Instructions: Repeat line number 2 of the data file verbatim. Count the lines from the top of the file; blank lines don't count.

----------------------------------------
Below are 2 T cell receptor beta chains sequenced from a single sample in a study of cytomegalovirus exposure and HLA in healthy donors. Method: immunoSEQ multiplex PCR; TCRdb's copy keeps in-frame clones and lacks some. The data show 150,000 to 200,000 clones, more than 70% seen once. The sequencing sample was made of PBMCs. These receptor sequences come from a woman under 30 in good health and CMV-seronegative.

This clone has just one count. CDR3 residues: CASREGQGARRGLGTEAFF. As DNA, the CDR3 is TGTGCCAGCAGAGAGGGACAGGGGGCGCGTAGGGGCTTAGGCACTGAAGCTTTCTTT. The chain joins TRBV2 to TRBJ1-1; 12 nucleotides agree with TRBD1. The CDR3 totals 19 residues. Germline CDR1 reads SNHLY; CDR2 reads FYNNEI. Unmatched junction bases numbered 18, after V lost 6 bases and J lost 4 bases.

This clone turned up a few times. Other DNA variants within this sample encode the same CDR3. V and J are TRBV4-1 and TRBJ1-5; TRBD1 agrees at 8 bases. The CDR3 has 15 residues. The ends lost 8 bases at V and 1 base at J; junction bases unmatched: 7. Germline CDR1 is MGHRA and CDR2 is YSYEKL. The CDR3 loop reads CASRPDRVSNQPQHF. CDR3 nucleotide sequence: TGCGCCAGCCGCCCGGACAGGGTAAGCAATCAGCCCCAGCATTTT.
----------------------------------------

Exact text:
This clone has just one count. CDR3 residues: CASREGQGARRGLGTEAFF. As DNA, the CDR3 is TGTGCCAGCAGAGAGGGACAGGGGGCGCGTAGGGGCTTAGGCACTGAAGCTTTCTTT. The chain joins TRBV2 to TRBJ1-1; 12 nucleotides agree with TRBD1. The CDR3 totals 19 residues. Germline CDR1 reads SNHLY; CDR2 reads FYNNEI. Unmatched junction bases numbered 18, after V lost 6 bases and J lost 4 bases.